St. Seiriol's Well - Sarah Woodbury

St. Seiriol’s Well

Seiriol lived in the 6th century, and, according to legend, regularly used to meet St. Cybi at a central rendezvous on Anglesey. As the story goes, Seiriol traveled with his back to the sun in the morning and returned with his face to the east in the afternoon, and thus became known as Seiriol the Pale, while Cybi became known as Cybi the Tanned.

Seiriol himself was a younger brother of King Cynlas of Rhos and King Einion of Ll?n. His cell adjacent to the well is said to have been rebuilt by his brothers, as they didn’t think his humble residence was good enough. The well lies in a small chamber and the building adjacent to its remains might have once been part of the lower stone walls St. Seiriol’s church in the 6th Century. If so, this would make it the oldest remaining Christian building in Wales.

In addition to these ancient stones are two high crosses that archaeologists believe stood at the entrance to the monastic grounds. If you visit the church today, which itself dates to the 13th century when the monastery became an Augustinian priory, you can just barely see the interlacing decorative patterns and a pictorial scene showing the temptation of St. Anthony, along with a probable hunting scene.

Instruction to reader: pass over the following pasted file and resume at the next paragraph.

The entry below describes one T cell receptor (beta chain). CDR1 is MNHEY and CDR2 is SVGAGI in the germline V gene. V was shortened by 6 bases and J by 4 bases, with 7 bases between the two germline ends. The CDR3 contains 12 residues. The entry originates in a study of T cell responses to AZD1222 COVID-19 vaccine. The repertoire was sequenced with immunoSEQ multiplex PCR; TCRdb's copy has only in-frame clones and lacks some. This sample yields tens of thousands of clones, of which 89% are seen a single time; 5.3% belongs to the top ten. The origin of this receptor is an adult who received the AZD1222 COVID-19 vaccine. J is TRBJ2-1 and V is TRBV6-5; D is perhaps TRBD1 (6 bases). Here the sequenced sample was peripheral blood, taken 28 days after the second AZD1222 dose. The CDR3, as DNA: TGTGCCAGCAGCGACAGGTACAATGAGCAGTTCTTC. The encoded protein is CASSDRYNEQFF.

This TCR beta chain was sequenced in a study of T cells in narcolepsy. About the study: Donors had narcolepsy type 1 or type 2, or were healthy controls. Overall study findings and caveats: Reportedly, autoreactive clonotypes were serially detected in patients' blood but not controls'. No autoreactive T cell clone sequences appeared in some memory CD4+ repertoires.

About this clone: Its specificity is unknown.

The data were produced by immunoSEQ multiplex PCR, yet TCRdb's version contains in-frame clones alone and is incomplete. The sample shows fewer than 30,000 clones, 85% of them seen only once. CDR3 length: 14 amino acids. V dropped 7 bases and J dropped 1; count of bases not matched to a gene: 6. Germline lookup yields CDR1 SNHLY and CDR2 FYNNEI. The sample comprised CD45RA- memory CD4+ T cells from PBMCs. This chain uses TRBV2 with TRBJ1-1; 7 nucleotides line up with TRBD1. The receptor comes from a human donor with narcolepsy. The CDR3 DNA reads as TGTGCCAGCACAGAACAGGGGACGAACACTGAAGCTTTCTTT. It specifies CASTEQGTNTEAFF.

St Seiriol later moved to what is now called Puffin Island, but was known in the past for being the resting place of not only St Seiriol but other saint as well, to the point that it was remarked upon by the chronicler, Gerald of Wales in the 12th century:

‘There is a small island almost adjoining to Anglesey, which is inhabited by hermits, living by manual labour, and serving God. It is remarkable that when, by the influence of human passions, any discord arises among them, all their provisions are devoured and infected by a species of small mice, with which the island abounds; but when the discord ceases, they are no longer molested…This island is called in Welsh, Ynys Lenach, or the ecclesiastical island, because many bodies of saints are deposited there, and no woman is suffered to enter it.’

Next week we’re going to be talking about early abbeys and priories.

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